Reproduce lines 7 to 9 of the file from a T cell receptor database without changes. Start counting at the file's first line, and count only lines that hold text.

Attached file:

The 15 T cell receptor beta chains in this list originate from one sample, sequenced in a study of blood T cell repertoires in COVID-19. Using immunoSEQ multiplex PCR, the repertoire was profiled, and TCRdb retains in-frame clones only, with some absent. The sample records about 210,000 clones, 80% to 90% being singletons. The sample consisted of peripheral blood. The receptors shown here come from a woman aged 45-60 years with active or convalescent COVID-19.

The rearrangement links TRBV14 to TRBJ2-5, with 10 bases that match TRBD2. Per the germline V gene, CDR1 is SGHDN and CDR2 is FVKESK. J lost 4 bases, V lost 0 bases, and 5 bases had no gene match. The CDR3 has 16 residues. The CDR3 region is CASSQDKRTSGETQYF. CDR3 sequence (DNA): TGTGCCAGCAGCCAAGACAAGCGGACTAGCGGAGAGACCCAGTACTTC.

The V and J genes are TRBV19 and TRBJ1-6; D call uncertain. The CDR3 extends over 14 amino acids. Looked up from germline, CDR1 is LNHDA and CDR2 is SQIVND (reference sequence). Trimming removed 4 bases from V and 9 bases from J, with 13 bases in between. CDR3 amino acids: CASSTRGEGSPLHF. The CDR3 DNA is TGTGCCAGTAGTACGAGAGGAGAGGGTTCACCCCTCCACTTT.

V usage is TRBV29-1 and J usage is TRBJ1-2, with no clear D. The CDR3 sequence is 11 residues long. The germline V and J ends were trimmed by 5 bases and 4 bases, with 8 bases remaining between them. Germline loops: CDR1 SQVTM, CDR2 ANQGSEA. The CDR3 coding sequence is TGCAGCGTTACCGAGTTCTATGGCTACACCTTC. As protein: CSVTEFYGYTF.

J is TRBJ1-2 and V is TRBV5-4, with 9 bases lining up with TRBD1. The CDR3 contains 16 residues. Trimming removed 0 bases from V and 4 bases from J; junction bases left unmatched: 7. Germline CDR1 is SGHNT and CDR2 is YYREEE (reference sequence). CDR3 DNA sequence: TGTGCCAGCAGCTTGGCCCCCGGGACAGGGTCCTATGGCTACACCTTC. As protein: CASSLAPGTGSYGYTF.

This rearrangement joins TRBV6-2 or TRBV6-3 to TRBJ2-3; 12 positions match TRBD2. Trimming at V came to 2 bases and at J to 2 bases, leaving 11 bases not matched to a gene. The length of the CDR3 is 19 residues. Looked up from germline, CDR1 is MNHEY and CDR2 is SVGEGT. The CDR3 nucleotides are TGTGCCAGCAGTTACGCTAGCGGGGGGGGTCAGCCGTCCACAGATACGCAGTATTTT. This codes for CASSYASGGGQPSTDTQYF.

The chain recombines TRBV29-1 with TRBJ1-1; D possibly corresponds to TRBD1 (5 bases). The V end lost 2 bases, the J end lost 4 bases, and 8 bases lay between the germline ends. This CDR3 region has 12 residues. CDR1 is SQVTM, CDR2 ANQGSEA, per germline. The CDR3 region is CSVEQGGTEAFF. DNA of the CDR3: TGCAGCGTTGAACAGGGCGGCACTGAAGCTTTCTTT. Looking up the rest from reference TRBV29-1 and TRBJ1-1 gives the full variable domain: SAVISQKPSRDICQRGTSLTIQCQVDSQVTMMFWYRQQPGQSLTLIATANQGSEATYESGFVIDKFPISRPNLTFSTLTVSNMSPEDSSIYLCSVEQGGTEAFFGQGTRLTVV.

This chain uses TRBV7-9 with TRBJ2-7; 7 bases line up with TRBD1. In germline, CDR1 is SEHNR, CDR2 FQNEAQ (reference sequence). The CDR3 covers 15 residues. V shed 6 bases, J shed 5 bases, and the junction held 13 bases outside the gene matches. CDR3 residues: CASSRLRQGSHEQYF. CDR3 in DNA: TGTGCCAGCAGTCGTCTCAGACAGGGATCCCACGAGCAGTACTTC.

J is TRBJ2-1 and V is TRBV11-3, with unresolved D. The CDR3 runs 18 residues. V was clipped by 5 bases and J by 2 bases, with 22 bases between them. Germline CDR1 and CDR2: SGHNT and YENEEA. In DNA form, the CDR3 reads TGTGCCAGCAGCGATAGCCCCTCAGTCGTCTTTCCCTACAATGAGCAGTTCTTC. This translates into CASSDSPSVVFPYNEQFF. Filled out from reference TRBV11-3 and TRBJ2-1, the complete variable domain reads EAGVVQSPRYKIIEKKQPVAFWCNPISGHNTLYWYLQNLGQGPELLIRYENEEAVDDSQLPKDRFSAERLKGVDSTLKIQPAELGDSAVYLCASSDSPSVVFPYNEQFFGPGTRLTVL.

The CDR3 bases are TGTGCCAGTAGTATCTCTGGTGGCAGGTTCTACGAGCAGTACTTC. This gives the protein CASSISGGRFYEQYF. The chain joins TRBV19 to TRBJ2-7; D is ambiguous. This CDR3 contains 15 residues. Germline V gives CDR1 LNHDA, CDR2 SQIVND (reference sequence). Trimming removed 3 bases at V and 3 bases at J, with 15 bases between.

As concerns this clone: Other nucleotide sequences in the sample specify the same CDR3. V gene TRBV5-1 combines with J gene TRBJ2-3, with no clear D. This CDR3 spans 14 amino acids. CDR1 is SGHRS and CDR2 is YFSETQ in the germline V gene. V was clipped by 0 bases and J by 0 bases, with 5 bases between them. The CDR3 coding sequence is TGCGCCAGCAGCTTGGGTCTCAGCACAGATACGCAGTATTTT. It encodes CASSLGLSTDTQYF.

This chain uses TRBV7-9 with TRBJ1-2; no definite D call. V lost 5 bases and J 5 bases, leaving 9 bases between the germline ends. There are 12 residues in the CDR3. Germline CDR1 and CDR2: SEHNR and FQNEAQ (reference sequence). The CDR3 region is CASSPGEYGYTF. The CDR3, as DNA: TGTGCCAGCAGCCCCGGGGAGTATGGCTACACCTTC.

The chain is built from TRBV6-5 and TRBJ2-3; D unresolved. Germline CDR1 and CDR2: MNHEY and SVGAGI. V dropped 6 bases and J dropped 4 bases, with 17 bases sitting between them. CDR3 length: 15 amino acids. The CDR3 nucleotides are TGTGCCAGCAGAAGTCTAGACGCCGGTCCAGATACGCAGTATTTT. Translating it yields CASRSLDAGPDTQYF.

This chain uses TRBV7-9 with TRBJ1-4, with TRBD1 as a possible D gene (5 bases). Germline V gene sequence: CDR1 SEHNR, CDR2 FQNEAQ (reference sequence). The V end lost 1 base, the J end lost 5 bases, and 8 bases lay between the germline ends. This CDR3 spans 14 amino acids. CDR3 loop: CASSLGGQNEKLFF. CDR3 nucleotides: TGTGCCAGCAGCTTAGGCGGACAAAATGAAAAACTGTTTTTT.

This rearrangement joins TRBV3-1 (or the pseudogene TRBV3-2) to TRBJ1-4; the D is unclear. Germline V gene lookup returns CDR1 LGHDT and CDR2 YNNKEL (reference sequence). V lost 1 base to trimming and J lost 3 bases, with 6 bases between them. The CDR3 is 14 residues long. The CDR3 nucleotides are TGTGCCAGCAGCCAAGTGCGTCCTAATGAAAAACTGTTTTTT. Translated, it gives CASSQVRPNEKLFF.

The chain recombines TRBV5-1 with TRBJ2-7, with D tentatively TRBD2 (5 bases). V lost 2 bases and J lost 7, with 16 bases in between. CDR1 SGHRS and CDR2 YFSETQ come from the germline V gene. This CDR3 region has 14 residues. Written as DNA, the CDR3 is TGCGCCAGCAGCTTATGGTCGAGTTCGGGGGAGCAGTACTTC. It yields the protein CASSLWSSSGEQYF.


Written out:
The chain recombines TRBV29-1 with TRBJ1-1; D possibly corresponds to TRBD1 (5 bases). The V end lost 2 bases, the J end lost 4 bases, and 8 bases lay between the germline ends. This CDR3 region has 12 residues. CDR1 is SQVTM, CDR2 ANQGSEA, per germline. The CDR3 region is CSVEQGGTEAFF. DNA of the CDR3: TGCAGCGTTGAACAGGGCGGCACTGAAGCTTTCTTT. Looking up the rest from reference TRBV29-1 and TRBJ1-1 gives the full variable domain: SAVISQKPSRDICQRGTSLTIQCQVDSQVTMMFWYRQQPGQSLTLIATANQGSEATYESGFVIDKFPISRPNLTFSTLTVSNMSPEDSSIYLCSVEQGGTEAFFGQGTRLTVV.

This chain uses TRBV7-9 with TRBJ2-7; 7 bases line up with TRBD1. In germline, CDR1 is SEHNR, CDR2 FQNEAQ (reference sequence). The CDR3 covers 15 residues. V shed 6 bases, J shed 5 bases, and the junction held 13 bases outside the gene matches. CDR3 residues: CASSRLRQGSHEQYF. CDR3 in DNA: TGTGCCAGCAGTCGTCTCAGACAGGGATCCCACGAGCAGTACTTC.

J is TRBJ2-1 and V is TRBV11-3, with unresolved D. The CDR3 runs 18 residues. V was clipped by 5 bases and J by 2 bases, with 22 bases between them. Germline CDR1 and CDR2: SGHNT and YENEEA. In DNA form, the CDR3 reads TGTGCCAGCAGCGATAGCCCCTCAGTCGTCTTTCCCTACAATGAGCAGTTCTTC. This translates into CASSDSPSVVFPYNEQFF. Filled out from reference TRBV11-3 and TRBJ2-1, the complete variable domain reads EAGVVQSPRYKIIEKKQPVAFWCNPISGHNTLYWYLQNLGQGPELLIRYENEEAVDDSQLPKDRFSAERLKGVDSTLKIQPAELGDSAVYLCASSDSPSVVFPYNEQFFGPGTRLTVL.